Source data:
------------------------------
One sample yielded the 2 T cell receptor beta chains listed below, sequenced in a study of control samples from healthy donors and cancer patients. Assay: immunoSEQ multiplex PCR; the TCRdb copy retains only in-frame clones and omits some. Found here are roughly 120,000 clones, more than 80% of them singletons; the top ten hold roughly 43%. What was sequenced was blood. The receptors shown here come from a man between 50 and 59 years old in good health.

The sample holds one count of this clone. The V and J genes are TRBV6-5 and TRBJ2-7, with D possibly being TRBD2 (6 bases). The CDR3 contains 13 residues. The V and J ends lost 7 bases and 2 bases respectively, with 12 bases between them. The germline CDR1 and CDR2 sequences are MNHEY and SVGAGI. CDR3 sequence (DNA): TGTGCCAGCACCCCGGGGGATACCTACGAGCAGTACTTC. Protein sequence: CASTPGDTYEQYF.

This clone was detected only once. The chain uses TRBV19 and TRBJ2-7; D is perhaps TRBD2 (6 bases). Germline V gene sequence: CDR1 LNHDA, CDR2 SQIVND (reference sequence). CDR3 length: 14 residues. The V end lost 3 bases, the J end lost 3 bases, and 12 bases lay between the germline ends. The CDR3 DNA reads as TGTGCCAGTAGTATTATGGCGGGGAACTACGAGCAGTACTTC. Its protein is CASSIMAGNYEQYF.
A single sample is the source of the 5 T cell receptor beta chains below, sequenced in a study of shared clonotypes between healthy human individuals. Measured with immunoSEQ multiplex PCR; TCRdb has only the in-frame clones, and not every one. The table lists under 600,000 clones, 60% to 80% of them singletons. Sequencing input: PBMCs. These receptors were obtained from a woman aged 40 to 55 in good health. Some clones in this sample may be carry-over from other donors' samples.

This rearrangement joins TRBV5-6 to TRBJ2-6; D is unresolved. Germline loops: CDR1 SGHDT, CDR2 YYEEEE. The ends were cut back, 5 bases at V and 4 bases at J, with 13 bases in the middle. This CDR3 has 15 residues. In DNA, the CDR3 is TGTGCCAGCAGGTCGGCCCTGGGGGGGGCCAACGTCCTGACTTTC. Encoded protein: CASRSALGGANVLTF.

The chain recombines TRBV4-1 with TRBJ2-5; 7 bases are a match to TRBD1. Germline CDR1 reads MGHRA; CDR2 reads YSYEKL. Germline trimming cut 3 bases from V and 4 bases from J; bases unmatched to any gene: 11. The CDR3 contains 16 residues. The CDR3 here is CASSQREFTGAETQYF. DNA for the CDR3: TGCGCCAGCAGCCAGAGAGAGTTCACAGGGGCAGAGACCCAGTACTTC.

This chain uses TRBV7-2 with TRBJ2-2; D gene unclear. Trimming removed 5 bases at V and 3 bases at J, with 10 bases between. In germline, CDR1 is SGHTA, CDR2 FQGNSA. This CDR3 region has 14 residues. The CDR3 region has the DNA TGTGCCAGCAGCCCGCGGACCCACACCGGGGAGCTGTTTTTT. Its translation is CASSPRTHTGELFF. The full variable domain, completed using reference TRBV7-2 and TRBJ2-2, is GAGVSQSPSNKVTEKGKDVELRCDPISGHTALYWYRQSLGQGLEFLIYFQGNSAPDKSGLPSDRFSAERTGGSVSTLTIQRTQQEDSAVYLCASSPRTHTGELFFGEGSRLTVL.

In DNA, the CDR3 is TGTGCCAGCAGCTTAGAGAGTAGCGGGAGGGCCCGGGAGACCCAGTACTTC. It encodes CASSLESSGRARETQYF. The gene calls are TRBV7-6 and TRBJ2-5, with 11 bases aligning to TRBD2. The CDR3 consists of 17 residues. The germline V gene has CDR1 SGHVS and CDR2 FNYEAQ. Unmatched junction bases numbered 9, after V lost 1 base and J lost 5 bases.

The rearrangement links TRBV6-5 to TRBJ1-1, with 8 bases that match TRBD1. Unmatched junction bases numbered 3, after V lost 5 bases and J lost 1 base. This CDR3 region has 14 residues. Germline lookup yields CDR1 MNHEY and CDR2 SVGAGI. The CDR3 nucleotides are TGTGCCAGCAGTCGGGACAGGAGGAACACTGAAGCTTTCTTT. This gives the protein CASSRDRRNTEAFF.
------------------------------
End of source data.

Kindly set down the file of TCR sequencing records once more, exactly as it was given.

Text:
One sample yielded the 2 T cell receptor beta chains listed below, sequenced in a study of control samples from healthy donors and cancer patients. Assay: immunoSEQ multiplex PCR; the TCRdb copy retains only in-frame clones and omits some. Found here are roughly 120,000 clones, more than 80% of them singletons; the top ten hold roughly 43%. What was sequenced was blood. The receptors shown here come from a man between 50 and 59 years old in good health.

The sample holds one count of this clone. The V and J genes are TRBV6-5 and TRBJ2-7, with D possibly being TRBD2 (6 bases). The CDR3 contains 13 residues. The V and J ends lost 7 bases and 2 bases respectively, with 12 bases between them. The germline CDR1 and CDR2 sequences are MNHEY and SVGAGI. CDR3 sequence (DNA): TGTGCCAGCACCCCGGGGGATACCTACGAGCAGTACTTC. Protein sequence: CASTPGDTYEQYF.

This clone was detected only once. The chain uses TRBV19 and TRBJ2-7; D is perhaps TRBD2 (6 bases). Germline V gene sequence: CDR1 LNHDA, CDR2 SQIVND (reference sequence). CDR3 length: 14 residues. The V end lost 3 bases, the J end lost 3 bases, and 12 bases lay between the germline ends. The CDR3 DNA reads as TGTGCCAGTAGTATTATGGCGGGGAACTACGAGCAGTACTTC. Its protein is CASSIMAGNYEQYF.
A single sample is the source of the 5 T cell receptor beta chains below, sequenced in a study of shared clonotypes between healthy human individuals. Measured with immunoSEQ multiplex PCR; TCRdb has only the in-frame clones, and not every one. The table lists under 600,000 clones, 60% to 80% of them singletons. Sequencing input: PBMCs. These receptors were obtained from a woman aged 40 to 55 in good health. Some clones in this sample may be carry-over from other donors' samples.

This rearrangement joins TRBV5-6 to TRBJ2-6; D is unresolved. Germline loops: CDR1 SGHDT, CDR2 YYEEEE. The ends were cut back, 5 bases at V and 4 bases at J, with 13 bases in the middle. This CDR3 has 15 residues. In DNA, the CDR3 is TGTGCCAGCAGGTCGGCCCTGGGGGGGGCCAACGTCCTGACTTTC. Encoded protein: CASRSALGGANVLTF.

The chain recombines TRBV4-1 with TRBJ2-5; 7 bases are a match to TRBD1. Germline CDR1 reads MGHRA; CDR2 reads YSYEKL. Germline trimming cut 3 bases from V and 4 bases from J; bases unmatched to any gene: 11. The CDR3 contains 16 residues. The CDR3 here is CASSQREFTGAETQYF. DNA for the CDR3: TGCGCCAGCAGCCAGAGAGAGTTCACAGGGGCAGAGACCCAGTACTTC.

This chain uses TRBV7-2 with TRBJ2-2; D gene unclear. Trimming removed 5 bases at V and 3 bases at J, with 10 bases between. In germline, CDR1 is SGHTA, CDR2 FQGNSA. This CDR3 region has 14 residues. The CDR3 region has the DNA TGTGCCAGCAGCCCGCGGACCCACACCGGGGAGCTGTTTTTT. Its translation is CASSPRTHTGELFF. The full variable domain, completed using reference TRBV7-2 and TRBJ2-2, is GAGVSQSPSNKVTEKGKDVELRCDPISGHTALYWYRQSLGQGLEFLIYFQGNSAPDKSGLPSDRFSAERTGGSVSTLTIQRTQQEDSAVYLCASSPRTHTGELFFGEGSRLTVL.

In DNA, the CDR3 is TGTGCCAGCAGCTTAGAGAGTAGCGGGAGGGCCCGGGAGACCCAGTACTTC. It encodes CASSLESSGRARETQYF. The gene calls are TRBV7-6 and TRBJ2-5, with 11 bases aligning to TRBD2. The CDR3 consists of 17 residues. The germline V gene has CDR1 SGHVS and CDR2 FNYEAQ. Unmatched junction bases numbered 9, after V lost 1 base and J lost 5 bases.

The rearrangement links TRBV6-5 to TRBJ1-1, with 8 bases that match TRBD1. Unmatched junction bases numbered 3, after V lost 5 bases and J lost 1 base. This CDR3 region has 14 residues. Germline lookup yields CDR1 MNHEY and CDR2 SVGAGI. The CDR3 nucleotides are TGTGCCAGCAGTCGGGACAGGAGGAACACTGAAGCTTTCTTT. This gives the protein CASSRDRRNTEAFF.